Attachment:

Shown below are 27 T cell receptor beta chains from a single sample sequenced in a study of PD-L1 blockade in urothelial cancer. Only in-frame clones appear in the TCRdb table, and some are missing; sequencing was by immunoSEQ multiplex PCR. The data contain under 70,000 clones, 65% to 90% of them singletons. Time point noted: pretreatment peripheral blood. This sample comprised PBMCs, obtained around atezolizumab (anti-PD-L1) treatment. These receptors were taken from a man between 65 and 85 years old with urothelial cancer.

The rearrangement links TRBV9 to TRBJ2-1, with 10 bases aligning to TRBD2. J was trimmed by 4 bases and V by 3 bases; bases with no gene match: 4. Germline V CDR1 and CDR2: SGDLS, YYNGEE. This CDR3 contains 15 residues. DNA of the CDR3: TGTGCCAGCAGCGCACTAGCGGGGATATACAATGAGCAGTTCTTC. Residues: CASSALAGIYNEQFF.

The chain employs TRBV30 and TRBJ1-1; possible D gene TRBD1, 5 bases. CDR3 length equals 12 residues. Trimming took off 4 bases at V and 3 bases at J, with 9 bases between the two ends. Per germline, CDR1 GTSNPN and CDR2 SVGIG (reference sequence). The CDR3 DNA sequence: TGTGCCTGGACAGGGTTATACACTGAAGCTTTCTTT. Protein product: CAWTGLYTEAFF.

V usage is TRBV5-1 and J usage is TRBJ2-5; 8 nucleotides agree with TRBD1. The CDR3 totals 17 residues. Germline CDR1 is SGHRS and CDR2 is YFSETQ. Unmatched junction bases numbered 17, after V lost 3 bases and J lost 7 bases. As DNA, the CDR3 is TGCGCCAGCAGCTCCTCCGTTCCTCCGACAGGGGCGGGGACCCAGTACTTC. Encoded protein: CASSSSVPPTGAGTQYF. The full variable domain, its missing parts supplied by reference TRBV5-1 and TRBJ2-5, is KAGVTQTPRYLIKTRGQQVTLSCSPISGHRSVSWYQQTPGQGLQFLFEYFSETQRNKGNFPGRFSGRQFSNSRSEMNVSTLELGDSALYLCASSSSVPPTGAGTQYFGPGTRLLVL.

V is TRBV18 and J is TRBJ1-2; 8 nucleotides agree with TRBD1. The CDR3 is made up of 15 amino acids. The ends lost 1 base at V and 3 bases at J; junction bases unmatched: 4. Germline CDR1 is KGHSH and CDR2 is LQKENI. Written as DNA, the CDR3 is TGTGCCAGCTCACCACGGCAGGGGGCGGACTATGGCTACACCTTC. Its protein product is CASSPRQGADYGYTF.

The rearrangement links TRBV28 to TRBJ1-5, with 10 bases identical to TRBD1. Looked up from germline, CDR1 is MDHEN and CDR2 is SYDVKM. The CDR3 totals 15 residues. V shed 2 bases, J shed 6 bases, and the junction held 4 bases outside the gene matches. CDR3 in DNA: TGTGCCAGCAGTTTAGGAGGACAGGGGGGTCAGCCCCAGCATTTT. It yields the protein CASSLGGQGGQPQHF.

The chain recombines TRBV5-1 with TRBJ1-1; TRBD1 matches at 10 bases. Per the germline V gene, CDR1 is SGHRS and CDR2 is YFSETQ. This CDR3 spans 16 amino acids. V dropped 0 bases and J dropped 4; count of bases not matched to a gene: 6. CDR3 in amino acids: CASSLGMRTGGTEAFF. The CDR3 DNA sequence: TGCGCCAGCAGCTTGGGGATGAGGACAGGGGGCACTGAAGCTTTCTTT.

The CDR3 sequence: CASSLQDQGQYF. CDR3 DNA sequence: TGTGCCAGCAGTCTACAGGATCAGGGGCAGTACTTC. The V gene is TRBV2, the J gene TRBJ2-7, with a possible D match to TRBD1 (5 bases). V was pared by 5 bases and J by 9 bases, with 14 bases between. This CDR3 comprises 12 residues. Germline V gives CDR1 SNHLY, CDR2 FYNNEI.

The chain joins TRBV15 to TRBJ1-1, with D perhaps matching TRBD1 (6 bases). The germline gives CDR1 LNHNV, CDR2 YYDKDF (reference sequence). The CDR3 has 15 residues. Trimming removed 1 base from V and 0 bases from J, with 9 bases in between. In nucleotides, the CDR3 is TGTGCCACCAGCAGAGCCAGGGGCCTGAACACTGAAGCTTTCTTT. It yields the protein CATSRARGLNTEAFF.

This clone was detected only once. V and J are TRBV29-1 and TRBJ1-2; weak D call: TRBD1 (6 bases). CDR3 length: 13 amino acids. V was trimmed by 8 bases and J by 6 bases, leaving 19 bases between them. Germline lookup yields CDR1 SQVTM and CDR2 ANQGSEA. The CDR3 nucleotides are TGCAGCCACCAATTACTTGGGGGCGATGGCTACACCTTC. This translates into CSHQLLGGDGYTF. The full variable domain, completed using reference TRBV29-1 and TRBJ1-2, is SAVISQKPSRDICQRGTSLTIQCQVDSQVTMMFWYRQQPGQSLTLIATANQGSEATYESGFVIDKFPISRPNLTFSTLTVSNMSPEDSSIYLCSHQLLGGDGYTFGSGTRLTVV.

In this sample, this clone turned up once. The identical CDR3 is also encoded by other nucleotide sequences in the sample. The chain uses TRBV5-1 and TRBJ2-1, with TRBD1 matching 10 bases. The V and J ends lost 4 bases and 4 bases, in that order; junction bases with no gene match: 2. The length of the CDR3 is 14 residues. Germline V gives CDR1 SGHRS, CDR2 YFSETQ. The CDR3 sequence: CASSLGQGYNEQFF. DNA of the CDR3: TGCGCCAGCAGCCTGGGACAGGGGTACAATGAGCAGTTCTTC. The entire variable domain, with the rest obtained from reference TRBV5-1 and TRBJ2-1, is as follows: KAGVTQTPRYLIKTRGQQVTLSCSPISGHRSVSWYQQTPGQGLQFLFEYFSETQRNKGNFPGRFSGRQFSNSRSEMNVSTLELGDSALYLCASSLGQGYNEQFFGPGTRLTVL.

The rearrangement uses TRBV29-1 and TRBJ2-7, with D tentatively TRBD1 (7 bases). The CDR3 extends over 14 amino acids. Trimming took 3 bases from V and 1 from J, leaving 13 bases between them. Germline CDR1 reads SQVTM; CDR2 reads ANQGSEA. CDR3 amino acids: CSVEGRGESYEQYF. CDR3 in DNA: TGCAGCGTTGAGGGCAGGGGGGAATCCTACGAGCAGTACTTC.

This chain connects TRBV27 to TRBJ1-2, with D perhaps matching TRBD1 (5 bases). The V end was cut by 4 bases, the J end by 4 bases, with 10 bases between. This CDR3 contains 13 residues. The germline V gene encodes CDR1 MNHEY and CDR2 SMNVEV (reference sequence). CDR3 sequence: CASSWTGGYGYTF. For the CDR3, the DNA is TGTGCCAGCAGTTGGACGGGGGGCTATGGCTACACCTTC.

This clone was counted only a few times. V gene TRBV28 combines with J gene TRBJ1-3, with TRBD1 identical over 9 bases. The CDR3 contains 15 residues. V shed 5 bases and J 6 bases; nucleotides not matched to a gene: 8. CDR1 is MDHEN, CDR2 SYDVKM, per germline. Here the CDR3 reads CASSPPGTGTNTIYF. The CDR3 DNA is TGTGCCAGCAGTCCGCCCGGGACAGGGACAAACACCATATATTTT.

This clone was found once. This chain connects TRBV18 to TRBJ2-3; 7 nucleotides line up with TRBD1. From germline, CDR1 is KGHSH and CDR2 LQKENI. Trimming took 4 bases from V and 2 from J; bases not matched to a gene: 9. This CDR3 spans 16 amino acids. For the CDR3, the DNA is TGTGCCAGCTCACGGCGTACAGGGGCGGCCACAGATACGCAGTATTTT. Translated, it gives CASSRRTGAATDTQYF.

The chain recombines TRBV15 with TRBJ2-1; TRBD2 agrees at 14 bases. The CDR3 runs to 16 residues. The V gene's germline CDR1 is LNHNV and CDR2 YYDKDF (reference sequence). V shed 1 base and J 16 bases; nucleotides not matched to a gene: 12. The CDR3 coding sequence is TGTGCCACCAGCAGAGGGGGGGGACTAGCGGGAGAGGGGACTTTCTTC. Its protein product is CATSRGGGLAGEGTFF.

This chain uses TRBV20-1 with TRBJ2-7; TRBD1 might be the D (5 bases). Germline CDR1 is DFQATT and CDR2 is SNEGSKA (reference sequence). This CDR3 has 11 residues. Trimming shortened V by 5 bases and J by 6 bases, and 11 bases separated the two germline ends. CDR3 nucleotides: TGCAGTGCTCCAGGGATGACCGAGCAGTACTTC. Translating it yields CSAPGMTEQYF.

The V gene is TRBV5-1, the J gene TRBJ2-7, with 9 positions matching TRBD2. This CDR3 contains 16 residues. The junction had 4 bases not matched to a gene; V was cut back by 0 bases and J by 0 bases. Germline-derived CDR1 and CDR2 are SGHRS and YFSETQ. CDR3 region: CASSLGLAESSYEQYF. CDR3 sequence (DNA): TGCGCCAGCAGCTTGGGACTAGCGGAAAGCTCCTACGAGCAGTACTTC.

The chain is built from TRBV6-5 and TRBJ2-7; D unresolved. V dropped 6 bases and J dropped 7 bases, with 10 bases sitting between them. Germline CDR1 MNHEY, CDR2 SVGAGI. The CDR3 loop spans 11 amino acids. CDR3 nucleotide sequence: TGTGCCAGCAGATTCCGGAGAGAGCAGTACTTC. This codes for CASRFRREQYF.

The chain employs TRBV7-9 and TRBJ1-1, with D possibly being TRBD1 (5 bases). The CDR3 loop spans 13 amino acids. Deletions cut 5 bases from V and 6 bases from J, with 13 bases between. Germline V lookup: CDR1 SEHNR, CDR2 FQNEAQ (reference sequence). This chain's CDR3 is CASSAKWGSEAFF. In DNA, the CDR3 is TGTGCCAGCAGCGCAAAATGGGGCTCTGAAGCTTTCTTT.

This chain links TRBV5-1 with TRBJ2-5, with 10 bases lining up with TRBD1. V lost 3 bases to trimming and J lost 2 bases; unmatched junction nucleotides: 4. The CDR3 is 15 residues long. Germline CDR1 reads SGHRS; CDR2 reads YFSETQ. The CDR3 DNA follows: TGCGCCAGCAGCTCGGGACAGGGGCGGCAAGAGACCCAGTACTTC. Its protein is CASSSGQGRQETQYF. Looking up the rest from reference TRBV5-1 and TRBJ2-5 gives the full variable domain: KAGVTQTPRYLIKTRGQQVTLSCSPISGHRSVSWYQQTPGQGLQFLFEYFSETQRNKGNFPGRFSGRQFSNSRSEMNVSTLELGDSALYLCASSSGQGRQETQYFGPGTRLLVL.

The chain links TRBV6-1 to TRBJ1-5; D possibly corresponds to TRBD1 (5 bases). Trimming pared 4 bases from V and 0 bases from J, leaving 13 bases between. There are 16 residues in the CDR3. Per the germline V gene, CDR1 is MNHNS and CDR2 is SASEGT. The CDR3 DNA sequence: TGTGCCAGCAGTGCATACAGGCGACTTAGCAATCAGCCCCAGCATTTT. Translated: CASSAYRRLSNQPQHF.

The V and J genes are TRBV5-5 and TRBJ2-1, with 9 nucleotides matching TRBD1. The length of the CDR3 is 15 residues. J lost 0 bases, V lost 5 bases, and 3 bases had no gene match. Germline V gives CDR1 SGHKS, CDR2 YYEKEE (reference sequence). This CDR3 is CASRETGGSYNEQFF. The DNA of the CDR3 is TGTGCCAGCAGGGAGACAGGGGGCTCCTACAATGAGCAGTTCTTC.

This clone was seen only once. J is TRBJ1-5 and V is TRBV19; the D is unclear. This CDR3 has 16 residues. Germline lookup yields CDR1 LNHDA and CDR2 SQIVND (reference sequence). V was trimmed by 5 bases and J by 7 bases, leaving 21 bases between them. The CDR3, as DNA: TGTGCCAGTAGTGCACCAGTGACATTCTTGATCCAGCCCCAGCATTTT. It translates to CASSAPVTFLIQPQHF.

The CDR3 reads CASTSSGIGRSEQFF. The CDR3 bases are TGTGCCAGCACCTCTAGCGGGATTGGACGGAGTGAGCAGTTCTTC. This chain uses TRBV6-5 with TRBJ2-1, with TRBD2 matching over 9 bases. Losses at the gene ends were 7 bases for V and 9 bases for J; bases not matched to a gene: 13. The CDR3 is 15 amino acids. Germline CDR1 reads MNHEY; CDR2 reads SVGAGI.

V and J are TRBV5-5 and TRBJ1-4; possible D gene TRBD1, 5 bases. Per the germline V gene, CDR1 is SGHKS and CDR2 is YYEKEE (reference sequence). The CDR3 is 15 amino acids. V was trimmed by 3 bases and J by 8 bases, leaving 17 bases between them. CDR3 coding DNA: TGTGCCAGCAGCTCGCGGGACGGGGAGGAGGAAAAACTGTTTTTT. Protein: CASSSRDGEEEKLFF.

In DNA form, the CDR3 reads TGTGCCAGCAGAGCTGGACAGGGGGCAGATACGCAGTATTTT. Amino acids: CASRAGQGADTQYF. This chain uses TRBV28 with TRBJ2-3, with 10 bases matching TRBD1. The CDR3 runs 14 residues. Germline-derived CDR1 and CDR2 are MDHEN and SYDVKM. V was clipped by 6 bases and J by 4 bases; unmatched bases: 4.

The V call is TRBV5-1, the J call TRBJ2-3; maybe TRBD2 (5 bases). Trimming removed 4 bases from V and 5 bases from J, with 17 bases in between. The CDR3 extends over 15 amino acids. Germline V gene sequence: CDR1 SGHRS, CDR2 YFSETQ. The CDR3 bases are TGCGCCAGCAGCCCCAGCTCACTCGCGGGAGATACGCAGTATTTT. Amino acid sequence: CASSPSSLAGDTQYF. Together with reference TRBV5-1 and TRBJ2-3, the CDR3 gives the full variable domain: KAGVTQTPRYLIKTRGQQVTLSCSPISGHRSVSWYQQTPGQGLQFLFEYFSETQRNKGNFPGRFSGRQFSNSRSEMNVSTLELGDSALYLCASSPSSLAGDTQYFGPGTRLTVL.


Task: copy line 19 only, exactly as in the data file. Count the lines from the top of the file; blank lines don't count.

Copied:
The chain is built from TRBV6-5 and TRBJ2-7; D unresolved. V dropped 6 bases and J dropped 7 bases, with 10 bases sitting between them. Germline CDR1 MNHEY, CDR2 SVGAGI. The CDR3 loop spans 11 amino acids. CDR3 nucleotide sequence: TGTGCCAGCAGATTCCGGAGAGAGCAGTACTTC. This codes for CASRFRREQYF.